The D Brief: Israel eyes ‘Phase C’; Ike ends Red Sea ops; B-21’s cost cleared to rise; Meet SecDef’s chief-of-staff pick; And a bit more.

Israel’s military chief is visiting Washington Monday while Israeli Prime Minister Benjamin Netayahu considers broadening his regional war against Hamas to include Iran-backed Hezbollah militants in Lebanon—potentially moving troops from the Gaza operation north in the coming days. 

Israeli Defense Minister Yoav Gallant met with U.S. envoy Amos Hochstein on Monday following talks with South Carolina Republican Sen. Lindsey Graham in Washington on Sunday. Gallant said Saturday his trip to the U.S. was based on an invitation by Pentagon chief Lloyd Austin, according to Israeli National News.

“We are prepared for any action that may be required in Gaza, Lebanon, and in additional areas,” Gallant said. “The transition to ‘Phase C’ in Gaza is of great importance [and] I will discuss this transition with U.S. officials, touching on how it may enable additional things.” 

Phase C, also known as Phase 3, refers to a continuation of fighting against Hamas, but at a lower intensity, according to the Times of Israel. “The transition to ‘Phase C’ in the war in Gaza will impact developments on all fronts,” Gallant said in a statement Monday, emphasizing “Israel is preparing for every scenario both militarily and diplomatically.”

“The intensive phase of the war is about to end,” Netanyahu said Sunday in an interview on Israel’s Channel 14. “It doesn't mean that the war is about to end but its intensive phase is about to end in Rafah,” he added. “We will continue afterward to mow the lawn; we will not give up on that,” he continued, according to NBC News. And after that, “we will have the option to move part of the force to the north. We will do that,” Netanyahu said.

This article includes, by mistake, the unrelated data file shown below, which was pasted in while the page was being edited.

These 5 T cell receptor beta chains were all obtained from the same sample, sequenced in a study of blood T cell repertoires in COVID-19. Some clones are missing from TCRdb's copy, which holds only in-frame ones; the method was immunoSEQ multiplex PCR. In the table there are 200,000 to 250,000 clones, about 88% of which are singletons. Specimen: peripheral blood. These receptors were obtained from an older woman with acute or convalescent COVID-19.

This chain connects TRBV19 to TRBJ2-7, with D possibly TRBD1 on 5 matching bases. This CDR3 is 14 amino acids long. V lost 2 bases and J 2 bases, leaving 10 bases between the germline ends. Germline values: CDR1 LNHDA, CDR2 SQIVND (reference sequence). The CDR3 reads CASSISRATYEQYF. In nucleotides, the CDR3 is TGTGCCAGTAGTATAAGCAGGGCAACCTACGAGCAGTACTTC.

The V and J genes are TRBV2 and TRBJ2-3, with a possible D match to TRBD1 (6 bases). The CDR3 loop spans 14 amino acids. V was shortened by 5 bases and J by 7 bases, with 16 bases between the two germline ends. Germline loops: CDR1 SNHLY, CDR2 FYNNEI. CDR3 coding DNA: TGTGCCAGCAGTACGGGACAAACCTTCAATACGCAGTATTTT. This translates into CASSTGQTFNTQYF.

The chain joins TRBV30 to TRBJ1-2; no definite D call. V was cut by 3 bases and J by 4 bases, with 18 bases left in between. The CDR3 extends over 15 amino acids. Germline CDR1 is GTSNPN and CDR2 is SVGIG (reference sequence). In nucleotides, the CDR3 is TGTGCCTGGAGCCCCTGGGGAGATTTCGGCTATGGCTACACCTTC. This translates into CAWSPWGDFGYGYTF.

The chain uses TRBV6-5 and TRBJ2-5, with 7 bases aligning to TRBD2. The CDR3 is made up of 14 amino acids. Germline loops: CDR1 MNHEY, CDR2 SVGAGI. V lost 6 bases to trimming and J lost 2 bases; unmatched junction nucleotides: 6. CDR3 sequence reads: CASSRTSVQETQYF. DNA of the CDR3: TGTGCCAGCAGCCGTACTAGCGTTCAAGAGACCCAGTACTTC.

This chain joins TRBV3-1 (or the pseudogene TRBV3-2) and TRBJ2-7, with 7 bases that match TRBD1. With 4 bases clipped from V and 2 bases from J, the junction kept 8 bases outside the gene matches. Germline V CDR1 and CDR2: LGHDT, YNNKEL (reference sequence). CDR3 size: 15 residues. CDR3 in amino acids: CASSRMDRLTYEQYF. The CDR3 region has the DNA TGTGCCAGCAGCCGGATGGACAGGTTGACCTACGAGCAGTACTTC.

Bibi also accused the U.S. of withholding ammo to the Israelis. “Certain items have trickled in, but the great mass of ammunition has stayed behind,” he said. The Wall Street Journal reports that White House officials insist they’re only “only holding up a single shipment of high-tonnage bombs that it doesn’t want Israel to use in densely populated areas of Rafah.” “We have made our position clear on this repeatedly, and we are not going to keep responding to the Prime Minister’s political statements,” a White House officials said Sunday. 

Pentagon warning: An Israeli advance on Lebanon could “drive up the potential for a broader conflict” in the region, Joint Chiefs Chairman Air Force Gen. Charles Brown said Sunday (Reuters) while traveling with reporters to Cape Verde in Africa. 

“From our perspective, based on where our forces are, the short range between Lebanon and Israel, it's harder for us to be able to support them in the same way we did back in April,” Brown said Sunday. 

Additional reading: 

Welcome to this Monday edition of The D Brief, brought to you by Ben Watson with Bradley Peniston. Share your newsletter tips, reading recommendations, or feedback here. And if you’re not already subscribed, you can do that here. On this day just last year, Russian mercenary financier Yevgeny Prigozhin launched a short-lived insurrection against the Russian government, driving tanks through Russian cities and toward Moscow before he was convinced to halt. Almost exactly two months later, Prigozhin’s plane exploded en route from Moscow to Saint Petersburg, killing all 10 people on board.

Update: After more than 250 days at sea, the USS Dwight D. Eisenhower carrier has departed the Red Sea, Pentagon Press Secretary Maj. Gen. Pat Ryder announced Saturday. 

The carrier deployed to the region a week after Hamas attacked Israel on October 7. Defense Secretary Lloyd Austin extended Eisenhower’s deployment twice since then. While in the region, the carrier and its crew “protected ships transiting the Red Sea, Bab-el-Mandeb and the Gulf Aden, rescued innocent mariners against the unlawful attacks from the Iranian-backed Houthis, and helped to deter further aggression,” Ryder said.